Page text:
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Analysis published Tuesday by Barclays Capital argues that it won’t. This is due to the overly optimistic growth assumptions underpinning the CBO’s new deficit projections. Douglas Elmendorf, the CBO director, writes on the CBO blog that its analysis was performed relative to CBO’s March 2011 baseline. Read more
Barring a Republican rebellion in the House of Representatives, the Budget Control Act of 2011 will be passed by both houses of Congress on Monday, and sent to the President for his signature.
Despite the resurrection of real market-shifting news on Monday, it’s worth quickly reflecting on the deal. A few other sites have done some post-mortems from a political or policy point of view. But see below for FT Alphaville’s debt ceiling winners and losers. (It was a lot harder to find winners than losers.) Read more
A deal required before an Asian markets drop on Monday. Bankers summoned to a joint meeting with officials in New York. Congress paralysed. Despite our continuing optimism and markets’ relative insouciance, it all sounds worryingly familiar.
Bloomberg reports on Friday morning that the Federal Reserve is preparing to issue guidance to banks should Congress fail to raise the debt ceiling and that the US treasury has invited all 20 primary dealers to a contingency briefing in New York. Read more
We know, we know: there should be a weekly quota for US debt posts. But Wednesday’s note from Citigroup’s Willem Buiter and Ebrahim Rahbari is not your average debt ceiling report.
They suggest the debt ceiling impasse is a vaudeville compared to the tragedy that could await. The US faces five scenarios and a downgrade is all but guaranteed, say the authors: Read more
The Harvard Club of New York hasn’t survived for 124 years without a haughtily dismissive attitude to irony. Stuffed elephant heads are nailed to nearly every wall, making it an appropriate venue for Tuesday evening’s ”Conversation with Tim Geithner”.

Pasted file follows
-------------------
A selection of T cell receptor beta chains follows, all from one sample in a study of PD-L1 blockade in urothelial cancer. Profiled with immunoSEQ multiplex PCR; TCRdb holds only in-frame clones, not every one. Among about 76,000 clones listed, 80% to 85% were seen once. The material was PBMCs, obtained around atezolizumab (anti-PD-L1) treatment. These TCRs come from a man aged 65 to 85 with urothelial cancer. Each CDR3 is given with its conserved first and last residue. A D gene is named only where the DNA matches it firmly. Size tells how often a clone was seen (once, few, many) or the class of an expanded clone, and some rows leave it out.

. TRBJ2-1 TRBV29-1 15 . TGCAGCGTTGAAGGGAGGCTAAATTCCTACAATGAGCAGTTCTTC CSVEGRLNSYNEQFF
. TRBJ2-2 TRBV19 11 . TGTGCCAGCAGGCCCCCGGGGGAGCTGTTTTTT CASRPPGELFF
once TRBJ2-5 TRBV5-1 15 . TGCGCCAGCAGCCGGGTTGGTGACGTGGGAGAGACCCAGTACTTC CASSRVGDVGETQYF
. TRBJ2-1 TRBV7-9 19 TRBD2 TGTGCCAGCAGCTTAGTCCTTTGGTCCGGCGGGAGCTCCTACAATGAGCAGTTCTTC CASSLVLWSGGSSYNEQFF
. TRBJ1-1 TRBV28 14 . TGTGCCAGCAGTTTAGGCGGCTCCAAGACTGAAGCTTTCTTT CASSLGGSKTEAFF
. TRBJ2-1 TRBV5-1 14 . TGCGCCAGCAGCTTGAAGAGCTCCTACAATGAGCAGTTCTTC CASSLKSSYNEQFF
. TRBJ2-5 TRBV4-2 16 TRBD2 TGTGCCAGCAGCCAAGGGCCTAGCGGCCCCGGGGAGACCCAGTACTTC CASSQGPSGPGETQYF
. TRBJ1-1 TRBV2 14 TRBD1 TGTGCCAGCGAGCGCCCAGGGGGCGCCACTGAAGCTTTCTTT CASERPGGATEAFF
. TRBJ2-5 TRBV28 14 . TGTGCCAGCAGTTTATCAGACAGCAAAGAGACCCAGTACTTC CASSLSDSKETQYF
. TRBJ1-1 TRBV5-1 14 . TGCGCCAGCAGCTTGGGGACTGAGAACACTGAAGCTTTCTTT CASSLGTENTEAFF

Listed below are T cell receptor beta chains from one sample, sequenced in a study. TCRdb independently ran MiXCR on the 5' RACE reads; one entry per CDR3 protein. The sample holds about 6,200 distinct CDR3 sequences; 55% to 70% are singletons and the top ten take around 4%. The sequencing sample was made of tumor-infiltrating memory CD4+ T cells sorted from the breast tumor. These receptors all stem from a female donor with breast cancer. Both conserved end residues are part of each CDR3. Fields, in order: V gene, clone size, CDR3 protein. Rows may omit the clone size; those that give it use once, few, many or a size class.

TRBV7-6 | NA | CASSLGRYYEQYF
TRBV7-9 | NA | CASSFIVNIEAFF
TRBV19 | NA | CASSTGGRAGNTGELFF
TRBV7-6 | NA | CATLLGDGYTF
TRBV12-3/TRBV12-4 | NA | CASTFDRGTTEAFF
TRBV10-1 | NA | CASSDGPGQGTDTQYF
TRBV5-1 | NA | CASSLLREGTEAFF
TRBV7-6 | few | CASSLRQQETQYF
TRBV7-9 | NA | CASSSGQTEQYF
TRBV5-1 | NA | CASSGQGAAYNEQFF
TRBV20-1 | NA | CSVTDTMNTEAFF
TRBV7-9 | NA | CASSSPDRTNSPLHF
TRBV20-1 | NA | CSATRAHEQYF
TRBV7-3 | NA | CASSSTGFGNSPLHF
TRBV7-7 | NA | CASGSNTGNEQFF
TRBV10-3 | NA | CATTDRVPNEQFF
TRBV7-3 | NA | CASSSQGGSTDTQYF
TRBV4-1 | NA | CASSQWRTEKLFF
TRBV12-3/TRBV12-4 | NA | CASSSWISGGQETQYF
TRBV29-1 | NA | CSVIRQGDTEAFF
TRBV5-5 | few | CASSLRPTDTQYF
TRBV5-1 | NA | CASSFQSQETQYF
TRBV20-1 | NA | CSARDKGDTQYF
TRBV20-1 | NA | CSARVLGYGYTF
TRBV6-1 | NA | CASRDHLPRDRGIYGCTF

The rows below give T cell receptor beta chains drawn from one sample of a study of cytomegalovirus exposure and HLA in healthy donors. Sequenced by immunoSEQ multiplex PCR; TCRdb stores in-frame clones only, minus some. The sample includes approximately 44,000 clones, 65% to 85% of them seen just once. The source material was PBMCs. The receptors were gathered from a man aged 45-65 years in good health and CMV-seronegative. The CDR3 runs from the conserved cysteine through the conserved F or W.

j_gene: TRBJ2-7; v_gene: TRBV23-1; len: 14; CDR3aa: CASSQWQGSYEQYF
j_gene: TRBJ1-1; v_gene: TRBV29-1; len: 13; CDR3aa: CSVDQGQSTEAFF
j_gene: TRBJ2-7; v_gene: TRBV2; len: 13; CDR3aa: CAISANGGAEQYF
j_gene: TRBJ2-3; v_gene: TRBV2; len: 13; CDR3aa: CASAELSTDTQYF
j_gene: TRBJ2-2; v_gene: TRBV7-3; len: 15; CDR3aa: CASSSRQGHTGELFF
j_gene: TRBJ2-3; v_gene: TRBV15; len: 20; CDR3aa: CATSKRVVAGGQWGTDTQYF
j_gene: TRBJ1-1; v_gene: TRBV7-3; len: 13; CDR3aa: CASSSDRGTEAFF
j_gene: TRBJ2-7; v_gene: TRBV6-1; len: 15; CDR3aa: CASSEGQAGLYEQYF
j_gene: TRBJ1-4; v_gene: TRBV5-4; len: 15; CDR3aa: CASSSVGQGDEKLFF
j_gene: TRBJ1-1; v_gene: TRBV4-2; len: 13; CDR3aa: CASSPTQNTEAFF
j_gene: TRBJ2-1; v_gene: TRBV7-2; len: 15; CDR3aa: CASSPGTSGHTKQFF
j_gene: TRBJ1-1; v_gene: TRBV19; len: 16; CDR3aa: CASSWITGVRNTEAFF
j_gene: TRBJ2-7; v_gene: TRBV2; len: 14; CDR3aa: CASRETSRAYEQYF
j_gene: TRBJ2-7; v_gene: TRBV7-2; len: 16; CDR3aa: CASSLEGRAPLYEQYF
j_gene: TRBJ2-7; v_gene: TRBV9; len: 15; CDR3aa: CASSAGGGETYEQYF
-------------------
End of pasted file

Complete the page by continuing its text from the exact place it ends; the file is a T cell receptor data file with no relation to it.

FT Alphaville popped down last night to sip port, admire the gargantuan taxidermy and listen to the US Treasury secretary give an occasionally candid interview to veteran journalist Alex Jones. Read more
By David Gordon, Sean West and Helen Fessenden of Eurasia Group. The views expressed are strictly their own.
With all eyes on the Gang of Six, naïve hopes of a deficit deal are blossoming in Washington. The problem is that that likely deals are unlikely to be meaningful. Read more
European politicians could be forgiven for the occasional smug smile following S&P’s unprecedented revision of the US outlook to negative.
The credit rating agency stress tested Washington, DC and — unsurprisingly — found that a separation of powers, practically useless debt ceilings and a highly polarised body politic do not make for easy and predictable fiscal planning. Read more
The House is currently debating and about to vote on the budget deal struck on Friday. But perhaps its members should’ve read the small print.
There was a mini-storm in the Tea Party cup on Wednesday evening when the $38bn of “cuts” provisionally agreed to on Friday disappeared. Vanished. Abacus-cadabra! Read more
Shutdown fears seemed to have shutdown on Wednesday evening when lawmakers allegedly found the contours of a deal to fund the government through the end of FY 2011.
Congress continues to argue over a continuing resolution to fund non-essential parts of the US federal government past March 4.
As silly season drags on we’re still unsure whether a deal will be struck. Senate Democrats are said to be releasing details of some spending cuts Friday afternoon, which suggests movement — but it’s hard to untangle genuine compromise efforts from political posturing. Read more